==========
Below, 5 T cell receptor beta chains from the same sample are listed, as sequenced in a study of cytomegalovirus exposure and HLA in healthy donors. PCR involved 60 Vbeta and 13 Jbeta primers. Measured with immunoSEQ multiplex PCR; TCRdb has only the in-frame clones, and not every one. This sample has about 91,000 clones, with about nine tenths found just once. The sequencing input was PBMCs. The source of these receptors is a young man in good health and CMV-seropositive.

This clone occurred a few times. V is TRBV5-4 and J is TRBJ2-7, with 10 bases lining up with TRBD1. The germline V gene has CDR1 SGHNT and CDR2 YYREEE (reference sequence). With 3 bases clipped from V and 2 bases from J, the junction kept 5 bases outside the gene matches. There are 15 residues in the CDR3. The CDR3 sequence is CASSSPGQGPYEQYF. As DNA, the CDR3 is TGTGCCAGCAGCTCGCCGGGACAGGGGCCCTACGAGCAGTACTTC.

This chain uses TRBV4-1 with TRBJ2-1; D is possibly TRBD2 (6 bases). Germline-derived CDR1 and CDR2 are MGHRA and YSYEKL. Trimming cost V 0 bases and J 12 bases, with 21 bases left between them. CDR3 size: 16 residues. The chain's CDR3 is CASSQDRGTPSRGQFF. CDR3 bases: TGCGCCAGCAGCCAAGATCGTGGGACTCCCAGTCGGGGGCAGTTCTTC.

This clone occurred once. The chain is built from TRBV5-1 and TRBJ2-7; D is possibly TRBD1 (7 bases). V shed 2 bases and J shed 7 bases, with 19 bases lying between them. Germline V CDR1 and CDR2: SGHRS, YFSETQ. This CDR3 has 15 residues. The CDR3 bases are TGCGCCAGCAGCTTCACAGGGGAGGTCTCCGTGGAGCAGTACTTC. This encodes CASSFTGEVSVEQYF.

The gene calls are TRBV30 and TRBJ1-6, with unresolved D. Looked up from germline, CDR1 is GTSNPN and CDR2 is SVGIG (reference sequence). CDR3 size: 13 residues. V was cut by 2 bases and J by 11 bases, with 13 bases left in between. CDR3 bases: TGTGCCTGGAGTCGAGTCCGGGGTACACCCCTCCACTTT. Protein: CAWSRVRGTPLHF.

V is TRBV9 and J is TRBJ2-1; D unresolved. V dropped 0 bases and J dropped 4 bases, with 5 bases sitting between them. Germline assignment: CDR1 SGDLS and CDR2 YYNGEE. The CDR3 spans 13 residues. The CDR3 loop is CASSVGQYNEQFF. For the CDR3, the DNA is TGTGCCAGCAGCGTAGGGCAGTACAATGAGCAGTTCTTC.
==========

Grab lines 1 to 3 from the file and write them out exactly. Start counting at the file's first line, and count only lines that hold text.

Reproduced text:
Below, 5 T cell receptor beta chains from the same sample are listed, as sequenced in a study of cytomegalovirus exposure and HLA in healthy donors. PCR involved 60 Vbeta and 13 Jbeta primers. Measured with immunoSEQ multiplex PCR; TCRdb has only the in-frame clones, and not every one. This sample has about 91,000 clones, with about nine tenths found just once. The sequencing input was PBMCs. The source of these receptors is a young man in good health and CMV-seropositive.

This clone occurred a few times. V is TRBV5-4 and J is TRBJ2-7, with 10 bases lining up with TRBD1. The germline V gene has CDR1 SGHNT and CDR2 YYREEE (reference sequence). With 3 bases clipped from V and 2 bases from J, the junction kept 5 bases outside the gene matches. There are 15 residues in the CDR3. The CDR3 sequence is CASSSPGQGPYEQYF. As DNA, the CDR3 is TGTGCCAGCAGCTCGCCGGGACAGGGGCCCTACGAGCAGTACTTC.

This chain uses TRBV4-1 with TRBJ2-1; D is possibly TRBD2 (6 bases). Germline-derived CDR1 and CDR2 are MGHRA and YSYEKL. Trimming cost V 0 bases and J 12 bases, with 21 bases left between them. CDR3 size: 16 residues. The chain's CDR3 is CASSQDRGTPSRGQFF. CDR3 bases: TGCGCCAGCAGCCAAGATCGTGGGACTCCCAGTCGGGGGCAGTTCTTC.